PLEASE follow the links (below) in relation to opportunity costs and …unintended consequences for further explanation. Both are economically significant, yet, apparently, too readily overlooked by acolytes of Irresponsible Capitalism. Yet another entry for the bulging category of inconvenient truths to be swept under the proverbial Corporate carpet!

Opportunity costs: refers to efficient use of resources (does the term ‘peak oil’ mean anything to you!?)

“Anyone who believes in indefinite growth on a physically finite planet is either mad, or an economist.”

-David Attenborough

Law of unintended consequences: is particularly relevant to those of us with an ‘interest’ in complex systems, risk, complexity and resilience. For, although recognised in the days of Adam Smith and the Scottish Enlightenment, it is too readily overlooked. Now that’s bad enough BUT, when you recognise what we now know about dynamic, non-linear, business [digital] systems, IT IS CRIMINAL! As is the ongoing practise of teaching economic theory that is known to be flawed!!!

…the consequences of policies will depend critically on the nature of the interdependences

Read more of this post

So, what does the future hold?


…NO-ONE KNOWS! Deal with it. Move on.

It doesn’t matter whether you have a calculator or a PhD, a supercomputer and a job with a 200 year old financial institution that is a fact. So, can we PLEASE get over our prediction addiction and deal with what we are able to influence in the real world!?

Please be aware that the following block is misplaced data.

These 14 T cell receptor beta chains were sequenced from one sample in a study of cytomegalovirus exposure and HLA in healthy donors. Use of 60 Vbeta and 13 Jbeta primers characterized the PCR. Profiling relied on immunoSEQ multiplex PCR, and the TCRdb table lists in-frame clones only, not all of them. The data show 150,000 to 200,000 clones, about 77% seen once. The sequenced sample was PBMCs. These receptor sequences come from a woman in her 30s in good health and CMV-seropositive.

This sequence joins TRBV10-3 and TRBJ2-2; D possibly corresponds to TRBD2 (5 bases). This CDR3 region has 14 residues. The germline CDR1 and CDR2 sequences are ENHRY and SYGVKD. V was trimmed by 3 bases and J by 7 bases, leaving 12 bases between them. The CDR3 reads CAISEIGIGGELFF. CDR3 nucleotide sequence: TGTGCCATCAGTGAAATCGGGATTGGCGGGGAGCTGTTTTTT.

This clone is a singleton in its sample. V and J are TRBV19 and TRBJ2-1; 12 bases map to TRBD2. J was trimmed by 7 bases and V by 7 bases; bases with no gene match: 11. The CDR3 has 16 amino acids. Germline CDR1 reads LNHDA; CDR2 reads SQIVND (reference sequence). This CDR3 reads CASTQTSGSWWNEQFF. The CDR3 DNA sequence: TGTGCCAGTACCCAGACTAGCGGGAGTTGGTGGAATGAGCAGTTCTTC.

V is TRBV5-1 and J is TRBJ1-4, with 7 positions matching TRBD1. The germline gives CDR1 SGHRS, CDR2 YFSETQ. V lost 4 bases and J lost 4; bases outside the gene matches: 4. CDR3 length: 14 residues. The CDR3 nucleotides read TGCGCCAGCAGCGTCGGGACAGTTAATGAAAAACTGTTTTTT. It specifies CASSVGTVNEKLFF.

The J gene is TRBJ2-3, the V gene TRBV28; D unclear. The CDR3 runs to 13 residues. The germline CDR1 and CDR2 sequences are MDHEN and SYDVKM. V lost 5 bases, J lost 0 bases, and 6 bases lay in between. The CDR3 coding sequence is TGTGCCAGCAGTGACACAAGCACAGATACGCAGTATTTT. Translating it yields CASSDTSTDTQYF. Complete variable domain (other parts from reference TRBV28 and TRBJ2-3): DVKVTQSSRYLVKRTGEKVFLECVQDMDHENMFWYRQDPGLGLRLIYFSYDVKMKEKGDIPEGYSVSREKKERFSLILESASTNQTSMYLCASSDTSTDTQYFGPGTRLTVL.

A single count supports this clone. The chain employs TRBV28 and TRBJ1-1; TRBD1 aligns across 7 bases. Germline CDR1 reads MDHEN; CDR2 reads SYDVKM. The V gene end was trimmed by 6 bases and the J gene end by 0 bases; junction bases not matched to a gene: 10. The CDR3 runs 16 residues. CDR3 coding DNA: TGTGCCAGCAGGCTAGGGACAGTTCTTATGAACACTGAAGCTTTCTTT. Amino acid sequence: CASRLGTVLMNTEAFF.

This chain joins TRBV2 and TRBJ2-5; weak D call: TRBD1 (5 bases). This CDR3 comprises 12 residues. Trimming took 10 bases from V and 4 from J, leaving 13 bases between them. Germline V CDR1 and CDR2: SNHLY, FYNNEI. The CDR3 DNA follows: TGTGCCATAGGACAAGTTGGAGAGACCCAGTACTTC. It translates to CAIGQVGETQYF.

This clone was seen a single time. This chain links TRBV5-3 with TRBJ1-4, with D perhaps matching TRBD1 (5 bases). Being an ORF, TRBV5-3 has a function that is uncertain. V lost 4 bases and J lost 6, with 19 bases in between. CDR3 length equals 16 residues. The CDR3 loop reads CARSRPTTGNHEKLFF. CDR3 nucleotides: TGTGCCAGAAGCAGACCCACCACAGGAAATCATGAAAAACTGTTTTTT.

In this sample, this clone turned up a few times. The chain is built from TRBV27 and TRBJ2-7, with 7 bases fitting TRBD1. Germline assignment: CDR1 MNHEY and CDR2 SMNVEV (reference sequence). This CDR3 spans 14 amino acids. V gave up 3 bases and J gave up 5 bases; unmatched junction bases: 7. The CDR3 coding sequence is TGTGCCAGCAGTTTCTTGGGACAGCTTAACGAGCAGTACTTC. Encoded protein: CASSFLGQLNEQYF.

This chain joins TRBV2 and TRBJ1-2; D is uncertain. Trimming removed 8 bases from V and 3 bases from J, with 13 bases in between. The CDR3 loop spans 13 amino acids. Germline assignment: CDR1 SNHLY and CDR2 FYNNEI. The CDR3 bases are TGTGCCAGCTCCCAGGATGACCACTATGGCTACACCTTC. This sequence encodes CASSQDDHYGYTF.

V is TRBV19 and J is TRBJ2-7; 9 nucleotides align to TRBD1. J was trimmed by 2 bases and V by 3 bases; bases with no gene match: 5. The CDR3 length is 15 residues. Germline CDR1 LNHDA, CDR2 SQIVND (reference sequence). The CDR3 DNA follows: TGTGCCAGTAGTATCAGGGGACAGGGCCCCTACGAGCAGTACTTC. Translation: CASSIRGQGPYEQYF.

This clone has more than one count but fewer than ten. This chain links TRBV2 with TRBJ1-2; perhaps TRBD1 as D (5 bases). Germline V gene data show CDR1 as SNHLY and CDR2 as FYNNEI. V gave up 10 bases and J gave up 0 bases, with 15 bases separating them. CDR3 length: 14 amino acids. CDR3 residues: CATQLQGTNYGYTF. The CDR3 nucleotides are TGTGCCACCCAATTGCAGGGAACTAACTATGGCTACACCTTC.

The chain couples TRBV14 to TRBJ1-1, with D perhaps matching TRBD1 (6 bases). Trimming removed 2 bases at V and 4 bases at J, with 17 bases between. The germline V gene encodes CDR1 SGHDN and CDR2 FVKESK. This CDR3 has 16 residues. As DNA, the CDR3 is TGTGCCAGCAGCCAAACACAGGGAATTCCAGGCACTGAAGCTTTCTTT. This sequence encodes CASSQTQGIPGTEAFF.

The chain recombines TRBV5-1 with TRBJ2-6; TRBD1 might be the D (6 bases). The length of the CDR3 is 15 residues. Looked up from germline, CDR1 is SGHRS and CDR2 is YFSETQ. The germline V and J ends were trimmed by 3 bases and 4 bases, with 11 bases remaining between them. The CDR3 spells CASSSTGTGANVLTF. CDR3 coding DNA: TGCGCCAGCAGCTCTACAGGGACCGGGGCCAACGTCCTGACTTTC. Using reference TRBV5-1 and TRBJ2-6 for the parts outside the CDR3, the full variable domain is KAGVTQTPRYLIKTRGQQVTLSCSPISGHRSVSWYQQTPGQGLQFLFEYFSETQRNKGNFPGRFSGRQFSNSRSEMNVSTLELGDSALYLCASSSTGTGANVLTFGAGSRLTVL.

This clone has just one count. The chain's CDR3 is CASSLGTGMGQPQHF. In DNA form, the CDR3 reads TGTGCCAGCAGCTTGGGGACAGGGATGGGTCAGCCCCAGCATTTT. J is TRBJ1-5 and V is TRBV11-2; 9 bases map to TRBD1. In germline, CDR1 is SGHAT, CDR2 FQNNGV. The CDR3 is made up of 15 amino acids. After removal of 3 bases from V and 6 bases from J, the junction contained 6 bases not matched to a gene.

Coincidentally, this morning, I read an excellent book review (Models Behaving Badly by Emanuel Derman) and I wanted to share his quote about mathematical models: “we are trying to force the ugly stepsister’s foot into Cinderella’s pretty glass slipper. It doesn’t fit without cutting off some of the essential parts.” 

But here is yet another expert making the same point…

Simulations of highly dynamic natural systems have shown that models of growing complexity are moving slowly toward reasonable replications of reality: global climate modelling is a fine example of this slow, but indisputable, trend. In contrast, forecasts of interactions of social, economic, technical, and environmental developments are not going to improve by making models more complex. This is because so many critical variables determining eventual outcomes cannot be either anticipated or, when they get considered, their probabilities cannot be confidently placed within bounds narrow enough to generate a restricted fan of possible outcomes that might be used in confident decision making. Once the inherent uncertainties make the outcome fan too wide, there is little point in building more complex models: we might have obtained pretty much the same results with a small electronic calculator and the proverbial back of an envelope.

What to Do Instead

Read more of this post